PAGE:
Because we are not phonies. We are real and we ARE making it.
And we’re always going to look foolish trying to do better than we were before.
It’s just like learning how to bike.
It’s hard to step outside of your comfort zone.
So don’t let looking foolish hold you back! Stop worrying what others think about you, because they’re not. Everyone is too busy worrying about themselves. Stop making excuses for yourself, because you know better. Deep down you’re just exhausted and afraid, but you know you need to do what you gotta do. And stop the humble brag. It’s up to you to get off your bum and just do what you want to do.
There will always be more than 30 under 30.
There will always be more than 40 under 40.
For men and women both.
And the ones giving the prizes are just as great as the ones receiving them.

And I agree that no one should feel the need to apologize for ourselves unnecessarily, especially when he or she has done nothing wrong. But it’s quite okay to say “Sorry” if one really means it! Also, why aren’t we asking people to say and sincerely mean “Sorry” MORE of the time? Great courage and integrity is involved in issuing a sincere apology – you have to be able to put down your pride for a moment in order to demonstrate your empathy, admit fault and express your willingness to improve. And for the receiver of an apology, he or she has the responsibility to exhibit the wisdom and maturity needed to avoid taking advantage of the apology to achieve greater status or power at the cost of trust. A successful exchange from both parties is what creates trust and therefore progress. And we’re so bad at it. We let our insecurities take control most of the time.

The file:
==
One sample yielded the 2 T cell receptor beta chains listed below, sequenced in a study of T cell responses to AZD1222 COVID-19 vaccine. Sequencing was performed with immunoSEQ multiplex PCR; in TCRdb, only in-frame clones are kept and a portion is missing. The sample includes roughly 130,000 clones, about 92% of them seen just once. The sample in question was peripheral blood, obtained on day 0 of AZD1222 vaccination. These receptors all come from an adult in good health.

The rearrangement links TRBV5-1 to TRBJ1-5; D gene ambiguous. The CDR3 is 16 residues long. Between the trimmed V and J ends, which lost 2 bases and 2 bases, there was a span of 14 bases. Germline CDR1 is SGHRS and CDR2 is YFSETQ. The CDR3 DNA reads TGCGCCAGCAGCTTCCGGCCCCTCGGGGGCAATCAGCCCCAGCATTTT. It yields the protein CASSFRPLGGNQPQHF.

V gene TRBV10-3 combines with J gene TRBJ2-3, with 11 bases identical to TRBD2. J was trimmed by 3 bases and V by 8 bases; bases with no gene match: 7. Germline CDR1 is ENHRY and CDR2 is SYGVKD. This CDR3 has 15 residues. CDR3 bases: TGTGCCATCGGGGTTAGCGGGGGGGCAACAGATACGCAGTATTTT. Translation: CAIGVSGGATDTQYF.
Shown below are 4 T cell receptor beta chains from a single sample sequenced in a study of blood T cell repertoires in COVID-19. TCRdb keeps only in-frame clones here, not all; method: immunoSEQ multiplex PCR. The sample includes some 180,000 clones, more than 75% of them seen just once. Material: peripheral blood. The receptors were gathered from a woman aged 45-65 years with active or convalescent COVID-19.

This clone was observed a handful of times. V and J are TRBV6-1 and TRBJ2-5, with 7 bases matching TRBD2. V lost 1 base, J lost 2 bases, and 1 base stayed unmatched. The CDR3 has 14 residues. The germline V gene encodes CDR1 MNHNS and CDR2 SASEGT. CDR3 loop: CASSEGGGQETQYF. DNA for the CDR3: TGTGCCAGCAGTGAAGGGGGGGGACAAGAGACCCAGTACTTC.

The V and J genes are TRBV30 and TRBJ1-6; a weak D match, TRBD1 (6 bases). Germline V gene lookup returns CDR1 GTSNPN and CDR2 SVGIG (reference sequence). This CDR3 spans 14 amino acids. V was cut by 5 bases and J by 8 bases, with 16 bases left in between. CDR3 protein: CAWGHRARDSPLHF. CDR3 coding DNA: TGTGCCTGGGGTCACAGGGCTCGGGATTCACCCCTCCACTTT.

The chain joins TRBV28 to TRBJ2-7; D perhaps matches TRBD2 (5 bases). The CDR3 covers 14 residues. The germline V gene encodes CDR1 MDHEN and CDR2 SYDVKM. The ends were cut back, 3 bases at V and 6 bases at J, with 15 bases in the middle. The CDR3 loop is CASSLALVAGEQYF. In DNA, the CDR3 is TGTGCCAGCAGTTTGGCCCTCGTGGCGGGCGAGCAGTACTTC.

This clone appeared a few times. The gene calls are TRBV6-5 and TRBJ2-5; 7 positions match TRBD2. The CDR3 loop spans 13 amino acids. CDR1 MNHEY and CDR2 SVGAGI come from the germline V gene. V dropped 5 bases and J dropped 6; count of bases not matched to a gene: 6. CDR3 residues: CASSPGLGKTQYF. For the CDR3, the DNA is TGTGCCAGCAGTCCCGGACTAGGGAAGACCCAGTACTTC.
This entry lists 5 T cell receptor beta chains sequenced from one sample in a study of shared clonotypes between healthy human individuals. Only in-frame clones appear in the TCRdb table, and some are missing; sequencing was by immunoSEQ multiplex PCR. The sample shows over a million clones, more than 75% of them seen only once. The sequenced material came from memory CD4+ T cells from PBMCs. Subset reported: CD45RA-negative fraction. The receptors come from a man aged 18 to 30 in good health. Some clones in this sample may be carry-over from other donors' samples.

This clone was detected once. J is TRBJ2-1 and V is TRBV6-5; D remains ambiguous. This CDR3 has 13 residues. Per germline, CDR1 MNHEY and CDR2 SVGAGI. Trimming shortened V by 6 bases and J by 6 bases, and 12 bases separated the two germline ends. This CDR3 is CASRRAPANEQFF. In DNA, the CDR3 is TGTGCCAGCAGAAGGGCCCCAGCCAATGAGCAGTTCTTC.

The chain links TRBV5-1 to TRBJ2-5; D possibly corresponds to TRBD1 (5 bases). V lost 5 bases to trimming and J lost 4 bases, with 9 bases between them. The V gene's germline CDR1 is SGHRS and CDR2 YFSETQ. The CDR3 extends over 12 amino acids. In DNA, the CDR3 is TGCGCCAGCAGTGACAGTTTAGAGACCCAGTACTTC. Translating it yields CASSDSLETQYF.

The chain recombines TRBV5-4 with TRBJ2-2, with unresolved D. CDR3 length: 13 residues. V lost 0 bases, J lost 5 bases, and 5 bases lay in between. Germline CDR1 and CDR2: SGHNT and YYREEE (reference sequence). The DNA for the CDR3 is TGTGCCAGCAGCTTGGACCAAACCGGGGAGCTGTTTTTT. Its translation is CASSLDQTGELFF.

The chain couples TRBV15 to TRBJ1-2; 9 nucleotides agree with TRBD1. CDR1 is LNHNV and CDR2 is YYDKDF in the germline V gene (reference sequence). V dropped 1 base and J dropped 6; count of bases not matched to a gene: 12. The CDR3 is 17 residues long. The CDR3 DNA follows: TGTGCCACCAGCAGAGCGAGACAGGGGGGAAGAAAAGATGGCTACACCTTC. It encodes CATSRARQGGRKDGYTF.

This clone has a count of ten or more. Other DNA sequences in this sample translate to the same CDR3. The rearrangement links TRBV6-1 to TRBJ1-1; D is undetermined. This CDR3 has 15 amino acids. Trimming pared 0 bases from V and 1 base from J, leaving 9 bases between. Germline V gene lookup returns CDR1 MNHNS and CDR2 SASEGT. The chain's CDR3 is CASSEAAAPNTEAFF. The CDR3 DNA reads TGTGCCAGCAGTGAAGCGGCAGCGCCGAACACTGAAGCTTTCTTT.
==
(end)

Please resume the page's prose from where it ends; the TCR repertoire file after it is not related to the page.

So we end up playing this stupid game with each other, acting all grand because we’re faking it so hard. Apply that to people, families, countries across history…and you’ll see we still haven’t changed much.

So tell me, ladies and gentlemen, what do we do now? How can we start redefining the rules of trust? What is our endgame? What do we want to do?

Me? I want to be free to be myself.
And with this poem, I want you to know that I have been doing exactly that.
Recite it with me!

Modern Woman Mantra

I do what I want, I do what I want.
I think what I want. I want what I want.

I dance if I want, I code if I want.
I smile if I want, I cry if I want.
I agree if I want, I refuse if I want.
And I’ll wear whoever, whatever, however I want.

I say what, when and how that I want.
Softly if I want, harshly if I want.
I repeat if I want, I repeat if I want.
I try again if I want, I change if I want.

And you know what? I apologize if I want.
For whatever I want, whenever I want.
I vote if I want, or I run if I want.